November 11, 2010 9:03 am

Cameron condemns violence at student protest

David Cameron has condemned the violence that broke out at student protests and welcomed an investigation by Scotland Yard into its inadequate handling of the demonstration.

The comments from the prime minister, who watched the events unfold on television in Seoul, where he is attending the G20 summit, came as Britain’s most senior police officer described the violence as an “embarrassment” to London and the Metropolitan Police.

Sir Paul Stephenson, the Met Commissioner, will investigate why senior officers appeared not to have any forward intelligence about the intentions of a hardcore band of violent protesters who targeted the Conservative party headquarters in Whitehall.

The initial march of 50,000 students protesting against a rise in tuition fees was categorised by police as a low risk. A group of protesters broke away from the main demonstration, however, and smashed windows at the building housing Tory HQ, lit fires and threw missiles. Some stormed the building and managed to get on to the roof, where a fire extinguisher was thrown at police on the ground.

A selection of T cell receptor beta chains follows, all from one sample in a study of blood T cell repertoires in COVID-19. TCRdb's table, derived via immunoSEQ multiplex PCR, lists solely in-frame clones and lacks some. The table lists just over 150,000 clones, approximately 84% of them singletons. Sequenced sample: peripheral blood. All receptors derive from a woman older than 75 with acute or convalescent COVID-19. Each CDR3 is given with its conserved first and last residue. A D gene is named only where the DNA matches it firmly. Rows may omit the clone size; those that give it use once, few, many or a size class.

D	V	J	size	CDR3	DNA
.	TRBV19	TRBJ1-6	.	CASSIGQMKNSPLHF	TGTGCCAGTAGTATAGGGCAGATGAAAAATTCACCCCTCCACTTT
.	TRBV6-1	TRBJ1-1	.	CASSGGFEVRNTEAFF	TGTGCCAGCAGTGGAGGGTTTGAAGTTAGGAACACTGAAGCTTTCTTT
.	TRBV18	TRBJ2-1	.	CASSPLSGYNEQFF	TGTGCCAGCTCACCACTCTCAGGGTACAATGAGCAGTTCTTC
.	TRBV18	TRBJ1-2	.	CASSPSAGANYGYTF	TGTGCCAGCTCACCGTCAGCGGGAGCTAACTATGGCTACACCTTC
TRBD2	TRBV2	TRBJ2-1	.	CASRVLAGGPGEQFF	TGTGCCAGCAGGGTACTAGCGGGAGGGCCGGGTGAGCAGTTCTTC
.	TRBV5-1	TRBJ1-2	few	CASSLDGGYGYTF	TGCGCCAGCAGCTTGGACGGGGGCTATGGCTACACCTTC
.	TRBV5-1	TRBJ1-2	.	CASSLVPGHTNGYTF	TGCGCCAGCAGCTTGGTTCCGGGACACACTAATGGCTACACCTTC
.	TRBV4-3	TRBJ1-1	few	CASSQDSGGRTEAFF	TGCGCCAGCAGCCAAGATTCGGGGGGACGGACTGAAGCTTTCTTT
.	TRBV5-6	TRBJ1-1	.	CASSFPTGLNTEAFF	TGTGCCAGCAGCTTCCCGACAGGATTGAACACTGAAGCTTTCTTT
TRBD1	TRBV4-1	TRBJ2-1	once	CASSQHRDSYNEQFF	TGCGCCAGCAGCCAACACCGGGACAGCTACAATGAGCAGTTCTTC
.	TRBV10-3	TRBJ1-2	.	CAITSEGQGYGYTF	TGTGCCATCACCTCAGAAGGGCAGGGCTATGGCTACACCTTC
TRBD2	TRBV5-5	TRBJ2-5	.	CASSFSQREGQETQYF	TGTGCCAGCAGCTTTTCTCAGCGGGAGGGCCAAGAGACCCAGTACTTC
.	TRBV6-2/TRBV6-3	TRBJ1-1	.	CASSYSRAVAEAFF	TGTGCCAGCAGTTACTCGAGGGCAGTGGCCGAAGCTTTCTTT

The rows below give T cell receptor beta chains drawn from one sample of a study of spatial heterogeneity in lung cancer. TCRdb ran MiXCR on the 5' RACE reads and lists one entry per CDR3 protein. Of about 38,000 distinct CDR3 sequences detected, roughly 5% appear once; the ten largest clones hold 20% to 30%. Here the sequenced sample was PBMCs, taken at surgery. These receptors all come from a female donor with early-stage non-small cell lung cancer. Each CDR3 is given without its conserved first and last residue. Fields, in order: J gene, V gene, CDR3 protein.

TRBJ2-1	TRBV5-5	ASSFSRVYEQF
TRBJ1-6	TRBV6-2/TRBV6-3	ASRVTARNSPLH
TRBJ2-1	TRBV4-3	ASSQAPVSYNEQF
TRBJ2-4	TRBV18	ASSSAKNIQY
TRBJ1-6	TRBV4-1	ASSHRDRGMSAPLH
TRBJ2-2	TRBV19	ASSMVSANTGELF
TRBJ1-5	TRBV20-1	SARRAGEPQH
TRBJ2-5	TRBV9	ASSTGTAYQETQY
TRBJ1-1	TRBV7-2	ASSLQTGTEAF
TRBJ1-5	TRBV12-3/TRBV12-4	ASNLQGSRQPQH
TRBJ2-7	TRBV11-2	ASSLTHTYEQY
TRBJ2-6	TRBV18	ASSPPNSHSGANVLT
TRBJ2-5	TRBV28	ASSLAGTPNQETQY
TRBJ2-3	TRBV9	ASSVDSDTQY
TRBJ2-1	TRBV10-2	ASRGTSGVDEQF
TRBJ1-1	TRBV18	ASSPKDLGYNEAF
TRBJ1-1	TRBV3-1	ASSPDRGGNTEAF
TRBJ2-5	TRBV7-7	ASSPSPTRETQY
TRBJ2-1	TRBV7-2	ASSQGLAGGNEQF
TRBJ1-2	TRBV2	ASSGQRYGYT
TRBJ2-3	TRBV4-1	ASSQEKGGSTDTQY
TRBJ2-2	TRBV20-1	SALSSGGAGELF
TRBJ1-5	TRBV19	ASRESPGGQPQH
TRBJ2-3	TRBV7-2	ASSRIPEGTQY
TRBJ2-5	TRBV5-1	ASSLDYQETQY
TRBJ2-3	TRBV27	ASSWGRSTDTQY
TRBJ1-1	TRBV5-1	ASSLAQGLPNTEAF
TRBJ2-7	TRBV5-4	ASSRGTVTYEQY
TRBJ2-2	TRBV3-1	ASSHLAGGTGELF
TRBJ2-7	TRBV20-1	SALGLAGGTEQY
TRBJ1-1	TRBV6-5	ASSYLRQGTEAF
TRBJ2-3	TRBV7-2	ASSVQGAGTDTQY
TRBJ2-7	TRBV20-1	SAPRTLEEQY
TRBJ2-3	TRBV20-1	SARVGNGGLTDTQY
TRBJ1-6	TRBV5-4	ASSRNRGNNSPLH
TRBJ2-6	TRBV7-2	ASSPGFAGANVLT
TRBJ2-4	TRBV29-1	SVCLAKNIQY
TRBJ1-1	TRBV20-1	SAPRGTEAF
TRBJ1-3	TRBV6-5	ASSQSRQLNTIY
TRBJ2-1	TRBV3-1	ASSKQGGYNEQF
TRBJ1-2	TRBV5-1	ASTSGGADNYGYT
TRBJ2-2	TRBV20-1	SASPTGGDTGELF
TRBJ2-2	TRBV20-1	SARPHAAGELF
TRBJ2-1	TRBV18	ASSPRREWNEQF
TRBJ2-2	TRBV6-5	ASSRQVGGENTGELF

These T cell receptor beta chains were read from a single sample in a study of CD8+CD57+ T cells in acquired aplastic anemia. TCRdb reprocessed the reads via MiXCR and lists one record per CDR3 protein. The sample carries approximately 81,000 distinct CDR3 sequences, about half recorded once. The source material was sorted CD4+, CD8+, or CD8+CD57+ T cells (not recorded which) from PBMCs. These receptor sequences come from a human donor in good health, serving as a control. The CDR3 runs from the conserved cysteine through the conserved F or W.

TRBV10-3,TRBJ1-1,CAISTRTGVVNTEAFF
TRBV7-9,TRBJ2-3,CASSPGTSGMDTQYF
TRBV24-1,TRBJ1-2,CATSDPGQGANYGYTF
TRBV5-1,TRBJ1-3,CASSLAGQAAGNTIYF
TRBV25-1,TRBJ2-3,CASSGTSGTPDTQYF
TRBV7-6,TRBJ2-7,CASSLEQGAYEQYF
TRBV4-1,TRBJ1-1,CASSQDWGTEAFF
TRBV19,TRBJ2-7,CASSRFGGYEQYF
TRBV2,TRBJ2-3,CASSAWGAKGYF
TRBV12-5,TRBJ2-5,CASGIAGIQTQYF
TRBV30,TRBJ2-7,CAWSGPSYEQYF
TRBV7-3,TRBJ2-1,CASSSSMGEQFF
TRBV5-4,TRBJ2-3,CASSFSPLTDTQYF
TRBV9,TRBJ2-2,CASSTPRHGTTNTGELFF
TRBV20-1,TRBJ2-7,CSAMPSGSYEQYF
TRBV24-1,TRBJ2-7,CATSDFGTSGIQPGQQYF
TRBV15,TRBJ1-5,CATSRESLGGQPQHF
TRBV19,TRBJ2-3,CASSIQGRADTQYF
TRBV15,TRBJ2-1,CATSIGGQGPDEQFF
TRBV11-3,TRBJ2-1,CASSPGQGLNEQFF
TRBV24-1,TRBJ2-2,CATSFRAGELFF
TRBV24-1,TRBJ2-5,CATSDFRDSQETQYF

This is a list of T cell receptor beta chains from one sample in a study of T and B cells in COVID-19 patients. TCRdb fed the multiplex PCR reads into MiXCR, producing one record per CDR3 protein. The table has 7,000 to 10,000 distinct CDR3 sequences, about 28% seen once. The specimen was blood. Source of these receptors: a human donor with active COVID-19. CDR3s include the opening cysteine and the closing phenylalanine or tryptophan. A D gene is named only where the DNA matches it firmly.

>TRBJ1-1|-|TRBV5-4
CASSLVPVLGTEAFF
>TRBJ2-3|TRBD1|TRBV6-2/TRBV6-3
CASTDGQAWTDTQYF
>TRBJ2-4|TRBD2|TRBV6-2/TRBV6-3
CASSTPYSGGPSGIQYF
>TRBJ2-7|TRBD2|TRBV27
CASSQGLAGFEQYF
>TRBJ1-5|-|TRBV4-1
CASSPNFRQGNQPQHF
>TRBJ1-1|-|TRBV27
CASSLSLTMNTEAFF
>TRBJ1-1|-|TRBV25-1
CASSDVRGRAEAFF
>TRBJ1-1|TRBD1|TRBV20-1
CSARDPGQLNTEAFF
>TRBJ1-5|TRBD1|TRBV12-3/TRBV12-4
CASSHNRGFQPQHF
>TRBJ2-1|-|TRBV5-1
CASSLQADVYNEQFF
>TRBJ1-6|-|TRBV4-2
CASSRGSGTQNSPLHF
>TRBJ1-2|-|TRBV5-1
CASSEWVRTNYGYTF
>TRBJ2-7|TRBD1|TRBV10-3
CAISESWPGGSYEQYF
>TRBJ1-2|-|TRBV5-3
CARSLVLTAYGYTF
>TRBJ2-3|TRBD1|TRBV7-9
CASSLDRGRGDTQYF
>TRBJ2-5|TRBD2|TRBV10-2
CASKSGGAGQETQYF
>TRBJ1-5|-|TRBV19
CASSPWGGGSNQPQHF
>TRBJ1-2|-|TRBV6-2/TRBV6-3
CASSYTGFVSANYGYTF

The police were forced to change their tactics on public order after last year’s G20 protests in London led to accusations of brutality against several officers. One man, a newspaper seller, died after he was shoved to the ground even though he was not involved in the protests and was walking away from officers.

The student protests have already raised the question among many officers about whether they have gone too far in adopting a “softly, softly” approach to policing protests. However, one former senior officer said a failure of intelligence was more to blame for Wednesday’s events. “These groups are usually all over the internet discussing plans so you’d have to ask why we were caught napping,” he said.

Sir Paul said: “I think we’ve also got to ask ourselves some questions. This level of violence was largely unexpected so what lessons can we learn for the future.”

Mr Cameron said the situation had been “extremely serious” and welcomed the decision to hold an inquiry.

“I could see a line, a thin blue line of extremely brave police officers, trying to hold back a bunch of people who were intent on violence and destruction . . . but as the police themselves have said, there weren’t enough of them.”

Police leaders have raised the prospect of a return to 1980s-style civil disorder on the streets of Britain as a result of the coalition government’s austerity measures. However, ministers have accused them of being “alarmist” as they seek to protect budgets, jobs and pay packages.

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